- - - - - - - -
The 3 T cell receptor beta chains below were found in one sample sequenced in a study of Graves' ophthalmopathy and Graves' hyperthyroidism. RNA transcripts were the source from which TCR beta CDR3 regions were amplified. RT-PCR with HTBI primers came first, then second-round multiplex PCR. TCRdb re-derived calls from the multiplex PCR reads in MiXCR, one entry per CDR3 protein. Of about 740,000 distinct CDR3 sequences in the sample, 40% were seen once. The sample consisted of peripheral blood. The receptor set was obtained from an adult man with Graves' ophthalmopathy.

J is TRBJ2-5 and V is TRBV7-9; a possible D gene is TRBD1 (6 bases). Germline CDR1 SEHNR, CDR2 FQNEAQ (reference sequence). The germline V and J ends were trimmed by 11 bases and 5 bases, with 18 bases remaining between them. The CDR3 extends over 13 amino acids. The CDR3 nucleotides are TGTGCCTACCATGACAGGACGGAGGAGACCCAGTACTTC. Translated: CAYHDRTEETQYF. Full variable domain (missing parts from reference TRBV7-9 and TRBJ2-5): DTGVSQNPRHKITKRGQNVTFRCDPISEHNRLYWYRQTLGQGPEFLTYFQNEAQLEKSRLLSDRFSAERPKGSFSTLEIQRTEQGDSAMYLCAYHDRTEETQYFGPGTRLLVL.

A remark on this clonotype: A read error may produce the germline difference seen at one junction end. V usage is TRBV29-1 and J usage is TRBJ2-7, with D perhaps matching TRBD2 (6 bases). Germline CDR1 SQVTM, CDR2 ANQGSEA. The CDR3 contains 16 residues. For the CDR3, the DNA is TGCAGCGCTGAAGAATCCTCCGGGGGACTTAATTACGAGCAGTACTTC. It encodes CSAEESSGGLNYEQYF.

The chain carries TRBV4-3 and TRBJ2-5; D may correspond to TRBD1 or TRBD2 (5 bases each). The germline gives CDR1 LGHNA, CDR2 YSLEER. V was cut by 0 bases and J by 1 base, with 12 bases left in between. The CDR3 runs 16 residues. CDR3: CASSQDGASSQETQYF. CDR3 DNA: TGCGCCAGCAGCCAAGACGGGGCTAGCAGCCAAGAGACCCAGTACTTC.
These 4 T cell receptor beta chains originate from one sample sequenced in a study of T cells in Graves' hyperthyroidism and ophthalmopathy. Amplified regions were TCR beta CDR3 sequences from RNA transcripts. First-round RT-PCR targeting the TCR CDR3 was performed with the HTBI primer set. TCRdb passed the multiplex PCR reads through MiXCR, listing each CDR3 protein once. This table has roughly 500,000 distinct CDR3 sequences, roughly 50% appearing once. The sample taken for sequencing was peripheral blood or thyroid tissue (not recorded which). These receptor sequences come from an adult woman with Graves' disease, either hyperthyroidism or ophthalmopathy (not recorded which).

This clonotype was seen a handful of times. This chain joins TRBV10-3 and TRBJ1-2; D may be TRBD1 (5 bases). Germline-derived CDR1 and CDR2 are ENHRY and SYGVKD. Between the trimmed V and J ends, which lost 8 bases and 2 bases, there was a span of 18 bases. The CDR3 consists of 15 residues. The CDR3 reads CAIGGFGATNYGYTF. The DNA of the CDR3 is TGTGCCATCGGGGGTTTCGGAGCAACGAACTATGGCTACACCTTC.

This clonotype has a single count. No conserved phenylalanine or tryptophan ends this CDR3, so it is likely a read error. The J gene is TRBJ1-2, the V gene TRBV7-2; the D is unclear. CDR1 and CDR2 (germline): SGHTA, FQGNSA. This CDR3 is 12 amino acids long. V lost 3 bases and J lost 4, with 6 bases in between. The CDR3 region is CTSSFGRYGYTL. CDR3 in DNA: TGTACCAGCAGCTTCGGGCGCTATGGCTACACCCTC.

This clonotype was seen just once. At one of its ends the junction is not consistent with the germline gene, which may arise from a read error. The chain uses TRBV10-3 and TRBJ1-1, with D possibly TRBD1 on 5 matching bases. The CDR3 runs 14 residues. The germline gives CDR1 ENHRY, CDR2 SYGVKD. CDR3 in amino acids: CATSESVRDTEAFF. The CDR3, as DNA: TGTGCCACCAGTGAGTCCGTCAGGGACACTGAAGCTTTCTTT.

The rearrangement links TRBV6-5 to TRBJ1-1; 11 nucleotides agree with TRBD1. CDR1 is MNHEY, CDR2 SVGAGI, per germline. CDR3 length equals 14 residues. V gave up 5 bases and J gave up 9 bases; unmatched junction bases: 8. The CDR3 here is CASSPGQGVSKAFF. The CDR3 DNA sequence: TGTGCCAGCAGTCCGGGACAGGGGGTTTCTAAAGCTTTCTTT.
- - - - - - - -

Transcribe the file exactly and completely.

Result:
The 3 T cell receptor beta chains below were found in one sample sequenced in a study of Graves' ophthalmopathy and Graves' hyperthyroidism. RNA transcripts were the source from which TCR beta CDR3 regions were amplified. RT-PCR with HTBI primers came first, then second-round multiplex PCR. TCRdb re-derived calls from the multiplex PCR reads in MiXCR, one entry per CDR3 protein. Of about 740,000 distinct CDR3 sequences in the sample, 40% were seen once. The sample consisted of peripheral blood. The receptor set was obtained from an adult man with Graves' ophthalmopathy.

J is TRBJ2-5 and V is TRBV7-9; a possible D gene is TRBD1 (6 bases). Germline CDR1 SEHNR, CDR2 FQNEAQ (reference sequence). The germline V and J ends were trimmed by 11 bases and 5 bases, with 18 bases remaining between them. The CDR3 extends over 13 amino acids. The CDR3 nucleotides are TGTGCCTACCATGACAGGACGGAGGAGACCCAGTACTTC. Translated: CAYHDRTEETQYF. Full variable domain (missing parts from reference TRBV7-9 and TRBJ2-5): DTGVSQNPRHKITKRGQNVTFRCDPISEHNRLYWYRQTLGQGPEFLTYFQNEAQLEKSRLLSDRFSAERPKGSFSTLEIQRTEQGDSAMYLCAYHDRTEETQYFGPGTRLLVL.

A remark on this clonotype: A read error may produce the germline difference seen at one junction end. V usage is TRBV29-1 and J usage is TRBJ2-7, with D perhaps matching TRBD2 (6 bases). Germline CDR1 SQVTM, CDR2 ANQGSEA. The CDR3 contains 16 residues. For the CDR3, the DNA is TGCAGCGCTGAAGAATCCTCCGGGGGACTTAATTACGAGCAGTACTTC. It encodes CSAEESSGGLNYEQYF.

The chain carries TRBV4-3 and TRBJ2-5; D may correspond to TRBD1 or TRBD2 (5 bases each). The germline gives CDR1 LGHNA, CDR2 YSLEER. V was cut by 0 bases and J by 1 base, with 12 bases left in between. The CDR3 runs 16 residues. CDR3: CASSQDGASSQETQYF. CDR3 DNA: TGCGCCAGCAGCCAAGACGGGGCTAGCAGCCAAGAGACCCAGTACTTC.
These 4 T cell receptor beta chains originate from one sample sequenced in a study of T cells in Graves' hyperthyroidism and ophthalmopathy. Amplified regions were TCR beta CDR3 sequences from RNA transcripts. First-round RT-PCR targeting the TCR CDR3 was performed with the HTBI primer set. TCRdb passed the multiplex PCR reads through MiXCR, listing each CDR3 protein once. This table has roughly 500,000 distinct CDR3 sequences, roughly 50% appearing once. The sample taken for sequencing was peripheral blood or thyroid tissue (not recorded which). These receptor sequences come from an adult woman with Graves' disease, either hyperthyroidism or ophthalmopathy (not recorded which).

This clonotype was seen a handful of times. This chain joins TRBV10-3 and TRBJ1-2; D may be TRBD1 (5 bases). Germline-derived CDR1 and CDR2 are ENHRY and SYGVKD. Between the trimmed V and J ends, which lost 8 bases and 2 bases, there was a span of 18 bases. The CDR3 consists of 15 residues. The CDR3 reads CAIGGFGATNYGYTF. The DNA of the CDR3 is TGTGCCATCGGGGGTTTCGGAGCAACGAACTATGGCTACACCTTC.

This clonotype has a single count. No conserved phenylalanine or tryptophan ends this CDR3, so it is likely a read error. The J gene is TRBJ1-2, the V gene TRBV7-2; the D is unclear. CDR1 and CDR2 (germline): SGHTA, FQGNSA. This CDR3 is 12 amino acids long. V lost 3 bases and J lost 4, with 6 bases in between. The CDR3 region is CTSSFGRYGYTL. CDR3 in DNA: TGTACCAGCAGCTTCGGGCGCTATGGCTACACCCTC.

This clonotype was seen just once. At one of its ends the junction is not consistent with the germline gene, which may arise from a read error. The chain uses TRBV10-3 and TRBJ1-1, with D possibly TRBD1 on 5 matching bases. The CDR3 runs 14 residues. The germline gives CDR1 ENHRY, CDR2 SYGVKD. CDR3 in amino acids: CATSESVRDTEAFF. The CDR3, as DNA: TGTGCCACCAGTGAGTCCGTCAGGGACACTGAAGCTTTCTTT.

The rearrangement links TRBV6-5 to TRBJ1-1; 11 nucleotides agree with TRBD1. CDR1 is MNHEY, CDR2 SVGAGI, per germline. CDR3 length equals 14 residues. V gave up 5 bases and J gave up 9 bases; unmatched junction bases: 8. The CDR3 here is CASSPGQGVSKAFF. The CDR3 DNA sequence: TGTGCCAGCAGTCCGGGACAGGGGGTTTCTAAAGCTTTCTTT.